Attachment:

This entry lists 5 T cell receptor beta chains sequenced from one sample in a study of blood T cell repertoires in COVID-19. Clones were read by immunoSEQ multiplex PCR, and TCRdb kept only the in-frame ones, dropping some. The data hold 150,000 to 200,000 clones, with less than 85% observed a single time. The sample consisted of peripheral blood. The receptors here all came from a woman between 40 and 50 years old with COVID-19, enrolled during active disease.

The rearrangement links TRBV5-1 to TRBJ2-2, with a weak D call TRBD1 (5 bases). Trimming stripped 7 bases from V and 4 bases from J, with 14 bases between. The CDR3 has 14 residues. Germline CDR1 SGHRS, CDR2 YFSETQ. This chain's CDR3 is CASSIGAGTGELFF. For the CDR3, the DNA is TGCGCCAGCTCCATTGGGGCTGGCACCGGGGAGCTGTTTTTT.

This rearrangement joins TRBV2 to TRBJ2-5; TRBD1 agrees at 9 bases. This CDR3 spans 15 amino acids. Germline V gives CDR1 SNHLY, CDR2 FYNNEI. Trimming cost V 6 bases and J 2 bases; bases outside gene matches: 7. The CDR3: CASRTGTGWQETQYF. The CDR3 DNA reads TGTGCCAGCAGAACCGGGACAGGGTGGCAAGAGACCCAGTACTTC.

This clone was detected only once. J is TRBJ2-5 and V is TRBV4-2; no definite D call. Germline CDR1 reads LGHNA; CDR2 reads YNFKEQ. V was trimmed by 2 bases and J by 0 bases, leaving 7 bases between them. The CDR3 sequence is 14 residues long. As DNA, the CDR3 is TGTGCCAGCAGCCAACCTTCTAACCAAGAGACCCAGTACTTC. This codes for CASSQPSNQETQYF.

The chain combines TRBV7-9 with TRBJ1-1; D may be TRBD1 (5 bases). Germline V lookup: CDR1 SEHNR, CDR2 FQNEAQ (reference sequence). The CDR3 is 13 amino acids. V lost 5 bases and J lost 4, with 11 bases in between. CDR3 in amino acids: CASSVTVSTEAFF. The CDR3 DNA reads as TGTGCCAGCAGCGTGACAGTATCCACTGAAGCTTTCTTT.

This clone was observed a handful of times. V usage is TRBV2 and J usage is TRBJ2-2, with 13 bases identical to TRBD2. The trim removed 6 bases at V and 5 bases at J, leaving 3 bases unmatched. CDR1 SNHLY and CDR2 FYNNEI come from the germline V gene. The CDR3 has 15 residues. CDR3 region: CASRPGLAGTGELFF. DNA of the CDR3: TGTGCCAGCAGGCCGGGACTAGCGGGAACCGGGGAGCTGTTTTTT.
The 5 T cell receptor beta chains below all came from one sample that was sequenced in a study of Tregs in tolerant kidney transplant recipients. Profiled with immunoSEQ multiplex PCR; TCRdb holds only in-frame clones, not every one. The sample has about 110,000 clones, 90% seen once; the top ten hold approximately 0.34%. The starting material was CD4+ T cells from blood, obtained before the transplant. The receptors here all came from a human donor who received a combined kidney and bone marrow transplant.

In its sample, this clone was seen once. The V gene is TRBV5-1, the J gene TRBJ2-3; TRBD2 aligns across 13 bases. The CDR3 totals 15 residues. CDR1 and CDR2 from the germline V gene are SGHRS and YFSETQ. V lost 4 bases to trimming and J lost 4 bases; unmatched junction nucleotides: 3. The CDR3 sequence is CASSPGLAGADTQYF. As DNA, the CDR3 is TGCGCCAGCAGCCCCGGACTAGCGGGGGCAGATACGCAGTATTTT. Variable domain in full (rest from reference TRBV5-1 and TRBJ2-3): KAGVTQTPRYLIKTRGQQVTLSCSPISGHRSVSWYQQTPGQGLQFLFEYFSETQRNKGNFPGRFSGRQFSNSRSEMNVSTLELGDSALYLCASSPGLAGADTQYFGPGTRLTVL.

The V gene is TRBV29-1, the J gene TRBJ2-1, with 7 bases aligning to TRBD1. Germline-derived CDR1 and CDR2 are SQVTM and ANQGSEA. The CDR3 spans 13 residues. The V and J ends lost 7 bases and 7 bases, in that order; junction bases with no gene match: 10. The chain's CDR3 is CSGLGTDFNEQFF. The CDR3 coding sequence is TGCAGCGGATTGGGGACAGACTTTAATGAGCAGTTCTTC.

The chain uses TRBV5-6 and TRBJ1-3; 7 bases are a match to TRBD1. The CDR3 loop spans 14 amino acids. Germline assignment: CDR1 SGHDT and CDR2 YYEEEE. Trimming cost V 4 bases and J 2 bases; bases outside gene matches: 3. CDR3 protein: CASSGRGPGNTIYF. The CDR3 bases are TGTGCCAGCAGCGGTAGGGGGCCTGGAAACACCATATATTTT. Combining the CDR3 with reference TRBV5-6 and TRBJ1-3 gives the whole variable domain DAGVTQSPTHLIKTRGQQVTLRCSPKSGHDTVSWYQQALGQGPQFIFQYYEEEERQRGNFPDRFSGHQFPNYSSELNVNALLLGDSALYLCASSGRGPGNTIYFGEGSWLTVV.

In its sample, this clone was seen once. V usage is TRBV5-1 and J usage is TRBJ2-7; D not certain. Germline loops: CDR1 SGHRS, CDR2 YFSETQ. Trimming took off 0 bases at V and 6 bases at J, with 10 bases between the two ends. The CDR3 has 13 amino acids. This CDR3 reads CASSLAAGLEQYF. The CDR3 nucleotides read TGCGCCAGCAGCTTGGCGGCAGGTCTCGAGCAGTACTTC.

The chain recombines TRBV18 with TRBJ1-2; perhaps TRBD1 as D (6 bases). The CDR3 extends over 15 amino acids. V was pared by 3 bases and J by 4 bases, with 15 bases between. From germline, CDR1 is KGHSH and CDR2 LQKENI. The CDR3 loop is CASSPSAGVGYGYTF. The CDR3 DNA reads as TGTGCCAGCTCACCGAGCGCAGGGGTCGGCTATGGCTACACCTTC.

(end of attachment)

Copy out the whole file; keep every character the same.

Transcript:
This entry lists 5 T cell receptor beta chains sequenced from one sample in a study of blood T cell repertoires in COVID-19. Clones were read by immunoSEQ multiplex PCR, and TCRdb kept only the in-frame ones, dropping some. The data hold 150,000 to 200,000 clones, with less than 85% observed a single time. The sample consisted of peripheral blood. The receptors here all came from a woman between 40 and 50 years old with COVID-19, enrolled during active disease.

The rearrangement links TRBV5-1 to TRBJ2-2, with a weak D call TRBD1 (5 bases). Trimming stripped 7 bases from V and 4 bases from J, with 14 bases between. The CDR3 has 14 residues. Germline CDR1 SGHRS, CDR2 YFSETQ. This chain's CDR3 is CASSIGAGTGELFF. For the CDR3, the DNA is TGCGCCAGCTCCATTGGGGCTGGCACCGGGGAGCTGTTTTTT.

This rearrangement joins TRBV2 to TRBJ2-5; TRBD1 agrees at 9 bases. This CDR3 spans 15 amino acids. Germline V gives CDR1 SNHLY, CDR2 FYNNEI. Trimming cost V 6 bases and J 2 bases; bases outside gene matches: 7. The CDR3: CASRTGTGWQETQYF. The CDR3 DNA reads TGTGCCAGCAGAACCGGGACAGGGTGGCAAGAGACCCAGTACTTC.

This clone was detected only once. J is TRBJ2-5 and V is TRBV4-2; no definite D call. Germline CDR1 reads LGHNA; CDR2 reads YNFKEQ. V was trimmed by 2 bases and J by 0 bases, leaving 7 bases between them. The CDR3 sequence is 14 residues long. As DNA, the CDR3 is TGTGCCAGCAGCCAACCTTCTAACCAAGAGACCCAGTACTTC. This codes for CASSQPSNQETQYF.

The chain combines TRBV7-9 with TRBJ1-1; D may be TRBD1 (5 bases). Germline V lookup: CDR1 SEHNR, CDR2 FQNEAQ (reference sequence). The CDR3 is 13 amino acids. V lost 5 bases and J lost 4, with 11 bases in between. CDR3 in amino acids: CASSVTVSTEAFF. The CDR3 DNA reads as TGTGCCAGCAGCGTGACAGTATCCACTGAAGCTTTCTTT.

This clone was observed a handful of times. V usage is TRBV2 and J usage is TRBJ2-2, with 13 bases identical to TRBD2. The trim removed 6 bases at V and 5 bases at J, leaving 3 bases unmatched. CDR1 SNHLY and CDR2 FYNNEI come from the germline V gene. The CDR3 has 15 residues. CDR3 region: CASRPGLAGTGELFF. DNA of the CDR3: TGTGCCAGCAGGCCGGGACTAGCGGGAACCGGGGAGCTGTTTTTT.
The 5 T cell receptor beta chains below all came from one sample that was sequenced in a study of Tregs in tolerant kidney transplant recipients. Profiled with immunoSEQ multiplex PCR; TCRdb holds only in-frame clones, not every one. The sample has about 110,000 clones, 90% seen once; the top ten hold approximately 0.34%. The starting material was CD4+ T cells from blood, obtained before the transplant. The receptors here all came from a human donor who received a combined kidney and bone marrow transplant.

In its sample, this clone was seen once. The V gene is TRBV5-1, the J gene TRBJ2-3; TRBD2 aligns across 13 bases. The CDR3 totals 15 residues. CDR1 and CDR2 from the germline V gene are SGHRS and YFSETQ. V lost 4 bases to trimming and J lost 4 bases; unmatched junction nucleotides: 3. The CDR3 sequence is CASSPGLAGADTQYF. As DNA, the CDR3 is TGCGCCAGCAGCCCCGGACTAGCGGGGGCAGATACGCAGTATTTT. Variable domain in full (rest from reference TRBV5-1 and TRBJ2-3): KAGVTQTPRYLIKTRGQQVTLSCSPISGHRSVSWYQQTPGQGLQFLFEYFSETQRNKGNFPGRFSGRQFSNSRSEMNVSTLELGDSALYLCASSPGLAGADTQYFGPGTRLTVL.

The V gene is TRBV29-1, the J gene TRBJ2-1, with 7 bases aligning to TRBD1. Germline-derived CDR1 and CDR2 are SQVTM and ANQGSEA. The CDR3 spans 13 residues. The V and J ends lost 7 bases and 7 bases, in that order; junction bases with no gene match: 10. The chain's CDR3 is CSGLGTDFNEQFF. The CDR3 coding sequence is TGCAGCGGATTGGGGACAGACTTTAATGAGCAGTTCTTC.

The chain uses TRBV5-6 and TRBJ1-3; 7 bases are a match to TRBD1. The CDR3 loop spans 14 amino acids. Germline assignment: CDR1 SGHDT and CDR2 YYEEEE. Trimming cost V 4 bases and J 2 bases; bases outside gene matches: 3. CDR3 protein: CASSGRGPGNTIYF. The CDR3 bases are TGTGCCAGCAGCGGTAGGGGGCCTGGAAACACCATATATTTT. Combining the CDR3 with reference TRBV5-6 and TRBJ1-3 gives the whole variable domain DAGVTQSPTHLIKTRGQQVTLRCSPKSGHDTVSWYQQALGQGPQFIFQYYEEEERQRGNFPDRFSGHQFPNYSSELNVNALLLGDSALYLCASSGRGPGNTIYFGEGSWLTVV.

In its sample, this clone was seen once. V usage is TRBV5-1 and J usage is TRBJ2-7; D not certain. Germline loops: CDR1 SGHRS, CDR2 YFSETQ. Trimming took off 0 bases at V and 6 bases at J, with 10 bases between the two ends. The CDR3 has 13 amino acids. This CDR3 reads CASSLAAGLEQYF. The CDR3 nucleotides read TGCGCCAGCAGCTTGGCGGCAGGTCTCGAGCAGTACTTC.

The chain recombines TRBV18 with TRBJ1-2; perhaps TRBD1 as D (6 bases). The CDR3 extends over 15 amino acids. V was pared by 3 bases and J by 4 bases, with 15 bases between. From germline, CDR1 is KGHSH and CDR2 LQKENI. The CDR3 loop is CASSPSAGVGYGYTF. The CDR3 DNA reads as TGTGCCAGCTCACCGAGCGCAGGGGTCGGCTATGGCTACACCTTC.